Core-Collapse Supernovae to Nuclear Electron Capture

For millions of years stars like our Sun, but much more massive, peacefully burn the hydrogen and helium that is the fuel of their existence. However, these stars live for just a short time—one percent or less the total life span of the Sun. In the last few days of their lives, a heavy iron core is formed which cannot be burned for further energy generation. At such a time, the core of these massive stars begins to recede inward, but is stopped due to a pressure from one of nature’s smallest particles, the electron.

This outward electron pressure is quantum mechanical in nature, and for a time, evenly balances the inward force of gravity. However, more and more iron-group nuclei are formed in the layers just outside the core, which quickly sink inward adding to the core’s mass, and therefore the inward force of gravity. At the same time, atomic nuclei in the core are removing electrons from the material through a nuclear reaction known as electron capture.

The combination of an ever-increasing core mass and the reduction of electrons— which provide the primary support of the core in these final moments—result in one of our universes most violent and energetic deaths: a core-collapse supernovae.

nasa supernova

The weak-rate library is available here:

The rate of electron captures of individual nuclei is a topic of focus for the NSCL's Charge-Exchange research group. Utilizing the Coupled-Cyclotron Facility (and in the future FRIB), they are able to extract key information for determining how quickly electrons are captured by nuclei in stellar environments. Due to the importance of electron capture to core-collapse supernovae, the Charge-Exchange group has recently completed a computational investigation into the sensitivity of these events to the electron-capture rates inferred from their measurements, and theoretical estimates which rely on experimental data.

Which electron capturing nuclei are most important to core-collapse supernovae--and therefore, which measurements should be made--is a question that their work sought to answer. Also of interest was how strongly uncertainties in the electron-capture rates impact core-collapse supernovae simulations. Building on prior work of Hix, Langanke and Martinez-Pinedo et al., the Charge-Exchange group have sought to answer these questions by developing an open-source library of weak interaction rate datasets and approximations and by implementing it into the core-collapse supernovae code GR1D, developed by Evan O’Connor (NCSU).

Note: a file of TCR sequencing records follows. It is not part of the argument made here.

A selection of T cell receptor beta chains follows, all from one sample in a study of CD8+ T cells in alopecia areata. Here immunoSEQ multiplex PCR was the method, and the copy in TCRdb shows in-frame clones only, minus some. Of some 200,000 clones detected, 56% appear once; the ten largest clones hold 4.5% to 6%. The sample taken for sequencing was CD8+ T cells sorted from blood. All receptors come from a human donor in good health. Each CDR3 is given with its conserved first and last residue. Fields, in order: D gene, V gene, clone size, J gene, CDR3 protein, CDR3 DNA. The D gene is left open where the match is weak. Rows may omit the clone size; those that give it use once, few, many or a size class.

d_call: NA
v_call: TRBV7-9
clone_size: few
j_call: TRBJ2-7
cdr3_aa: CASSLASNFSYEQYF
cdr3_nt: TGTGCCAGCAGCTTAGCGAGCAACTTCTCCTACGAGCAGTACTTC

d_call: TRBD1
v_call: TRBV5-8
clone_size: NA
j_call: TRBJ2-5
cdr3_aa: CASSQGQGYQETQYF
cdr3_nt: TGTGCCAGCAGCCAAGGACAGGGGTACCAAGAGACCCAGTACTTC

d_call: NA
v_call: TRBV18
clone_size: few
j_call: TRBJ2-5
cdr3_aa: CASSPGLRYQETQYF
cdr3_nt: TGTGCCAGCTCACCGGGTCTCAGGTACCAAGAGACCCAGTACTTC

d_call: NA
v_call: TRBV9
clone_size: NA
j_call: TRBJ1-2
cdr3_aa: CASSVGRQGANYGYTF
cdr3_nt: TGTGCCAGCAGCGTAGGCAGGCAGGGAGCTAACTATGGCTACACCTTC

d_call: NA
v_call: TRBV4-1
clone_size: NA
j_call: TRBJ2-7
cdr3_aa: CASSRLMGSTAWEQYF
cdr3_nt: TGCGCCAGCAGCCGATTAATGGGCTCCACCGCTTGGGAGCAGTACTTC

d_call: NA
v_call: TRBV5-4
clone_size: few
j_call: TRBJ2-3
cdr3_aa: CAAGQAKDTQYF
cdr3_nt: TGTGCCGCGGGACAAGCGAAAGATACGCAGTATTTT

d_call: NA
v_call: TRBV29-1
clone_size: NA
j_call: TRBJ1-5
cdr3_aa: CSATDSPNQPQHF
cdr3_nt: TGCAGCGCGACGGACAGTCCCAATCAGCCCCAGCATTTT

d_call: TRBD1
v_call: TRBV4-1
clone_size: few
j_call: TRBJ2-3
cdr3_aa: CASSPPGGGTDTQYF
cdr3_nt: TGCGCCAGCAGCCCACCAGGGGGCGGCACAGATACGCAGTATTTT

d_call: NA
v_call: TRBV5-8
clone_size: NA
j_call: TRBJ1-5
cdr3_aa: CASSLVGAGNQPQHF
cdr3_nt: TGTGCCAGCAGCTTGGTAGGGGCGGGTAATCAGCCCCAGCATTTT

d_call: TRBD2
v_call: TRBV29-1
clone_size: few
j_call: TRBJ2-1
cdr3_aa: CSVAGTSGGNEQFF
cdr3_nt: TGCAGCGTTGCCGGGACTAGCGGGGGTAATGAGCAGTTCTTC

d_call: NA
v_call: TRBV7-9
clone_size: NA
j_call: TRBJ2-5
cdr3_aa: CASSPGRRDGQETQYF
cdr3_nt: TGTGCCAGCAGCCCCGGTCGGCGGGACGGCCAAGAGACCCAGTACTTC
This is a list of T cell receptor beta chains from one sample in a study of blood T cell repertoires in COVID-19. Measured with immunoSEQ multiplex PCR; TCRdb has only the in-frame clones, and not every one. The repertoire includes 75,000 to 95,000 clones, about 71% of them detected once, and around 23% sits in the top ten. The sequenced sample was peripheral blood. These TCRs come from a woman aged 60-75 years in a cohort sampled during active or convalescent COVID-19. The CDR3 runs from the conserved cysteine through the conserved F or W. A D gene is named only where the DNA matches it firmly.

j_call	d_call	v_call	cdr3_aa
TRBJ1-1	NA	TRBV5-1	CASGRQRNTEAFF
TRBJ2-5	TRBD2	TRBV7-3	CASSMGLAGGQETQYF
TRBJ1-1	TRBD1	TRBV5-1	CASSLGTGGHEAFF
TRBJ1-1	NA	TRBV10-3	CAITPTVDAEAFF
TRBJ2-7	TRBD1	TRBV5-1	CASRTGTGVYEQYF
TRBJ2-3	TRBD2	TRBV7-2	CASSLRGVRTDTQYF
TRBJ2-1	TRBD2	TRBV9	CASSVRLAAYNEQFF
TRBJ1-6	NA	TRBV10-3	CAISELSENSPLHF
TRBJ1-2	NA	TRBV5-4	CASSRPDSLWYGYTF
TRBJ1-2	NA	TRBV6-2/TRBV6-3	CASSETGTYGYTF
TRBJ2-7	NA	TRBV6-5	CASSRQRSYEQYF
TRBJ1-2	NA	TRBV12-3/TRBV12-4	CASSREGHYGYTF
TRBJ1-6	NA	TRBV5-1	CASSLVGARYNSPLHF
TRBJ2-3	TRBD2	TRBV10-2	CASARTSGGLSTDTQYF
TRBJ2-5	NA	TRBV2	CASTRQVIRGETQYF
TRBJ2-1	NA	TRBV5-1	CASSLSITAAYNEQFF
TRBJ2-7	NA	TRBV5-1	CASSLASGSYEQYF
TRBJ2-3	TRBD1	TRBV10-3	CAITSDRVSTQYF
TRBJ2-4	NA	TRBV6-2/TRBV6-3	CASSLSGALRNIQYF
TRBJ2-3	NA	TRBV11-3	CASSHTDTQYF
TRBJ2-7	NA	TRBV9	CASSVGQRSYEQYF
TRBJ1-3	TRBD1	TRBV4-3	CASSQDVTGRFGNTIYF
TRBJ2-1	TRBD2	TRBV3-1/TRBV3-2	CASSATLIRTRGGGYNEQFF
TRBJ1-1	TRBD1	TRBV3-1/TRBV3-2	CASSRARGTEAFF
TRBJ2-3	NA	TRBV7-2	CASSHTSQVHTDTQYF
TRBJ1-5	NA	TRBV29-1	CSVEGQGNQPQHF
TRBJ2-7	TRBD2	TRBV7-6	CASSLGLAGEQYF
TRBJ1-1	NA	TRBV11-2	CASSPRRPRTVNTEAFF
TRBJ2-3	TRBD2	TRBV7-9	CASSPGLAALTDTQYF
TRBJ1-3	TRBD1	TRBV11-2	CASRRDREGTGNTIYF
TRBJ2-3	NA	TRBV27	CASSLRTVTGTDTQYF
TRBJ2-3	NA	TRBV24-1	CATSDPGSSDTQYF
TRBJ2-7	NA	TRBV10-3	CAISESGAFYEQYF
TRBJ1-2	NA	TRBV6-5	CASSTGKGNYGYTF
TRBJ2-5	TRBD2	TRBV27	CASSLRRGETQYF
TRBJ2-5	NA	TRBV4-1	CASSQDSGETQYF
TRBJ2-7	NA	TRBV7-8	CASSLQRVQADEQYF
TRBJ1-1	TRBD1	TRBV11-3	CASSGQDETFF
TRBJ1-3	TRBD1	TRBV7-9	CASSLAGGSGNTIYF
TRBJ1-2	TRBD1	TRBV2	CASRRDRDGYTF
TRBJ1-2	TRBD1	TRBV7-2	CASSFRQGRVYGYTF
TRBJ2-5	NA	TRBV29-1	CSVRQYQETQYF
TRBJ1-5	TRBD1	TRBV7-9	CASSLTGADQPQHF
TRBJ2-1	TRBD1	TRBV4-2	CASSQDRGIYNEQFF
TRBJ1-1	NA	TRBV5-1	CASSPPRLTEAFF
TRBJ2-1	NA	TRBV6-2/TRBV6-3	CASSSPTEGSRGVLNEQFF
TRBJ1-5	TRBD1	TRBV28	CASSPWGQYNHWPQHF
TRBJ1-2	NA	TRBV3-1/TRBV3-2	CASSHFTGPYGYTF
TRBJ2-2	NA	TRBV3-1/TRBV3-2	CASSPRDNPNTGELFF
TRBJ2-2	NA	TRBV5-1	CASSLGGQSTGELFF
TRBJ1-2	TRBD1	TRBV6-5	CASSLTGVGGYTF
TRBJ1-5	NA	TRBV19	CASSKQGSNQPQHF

By performing nearly 150 simulations across many initial stellar models and equations of state, they found that the simulations were most sensitive to neutron rich nuclei with atomic masses in excess of A=65. Specifically, nuclei with neutron numbers around N=50, and atomic mass of approximately A=80, contribute most to the collapse and bounce phases of the supernovae. Furthermore, they found large structural changes in the stellar core when the electron-capture rates were adjusted by factors consistent with uncertainties in the electron capture rates. For example, the inner-core mass of the forming protoneutron star changed by as much as 20% with these variations.

Compared to the range of inner-core mass seen when keeping the electron-capture rates constant but performing core-collapse simulations on 32 stars of different mass, they found that the sensitivity to the electron-capture rates was nearly 5 times that of the sensitivity of the supernova to the initial stellar model.

These, and other results, motivate the need for new experimental and theoretical efforts to constrain the electron-capture rates for the nuclei that contribute most strongly to the observed changes. Because the set of important nuclei is large, robust theories that agree with experimental data in the region of interest are critical.  And for experimenters, this means that presently feasible measurements on neutron-rich nuclei at and near stability with masses between 60 and 120 should add to the few cases that have been measured in this region.

Moving to the future where higher beam intensities will be available at next generation rare isotope facilities, experimental programs should focus on the neutron-rich component of the primary electron-capture channel highlighted in this recent work by NSCL’s Charge-Exchange group.

Chris Sullivan, Evan O’Connor, Remco G. T. Zegers, Thomas Grubb, Sam M. Austin ApJ, 816, 44 (2015) -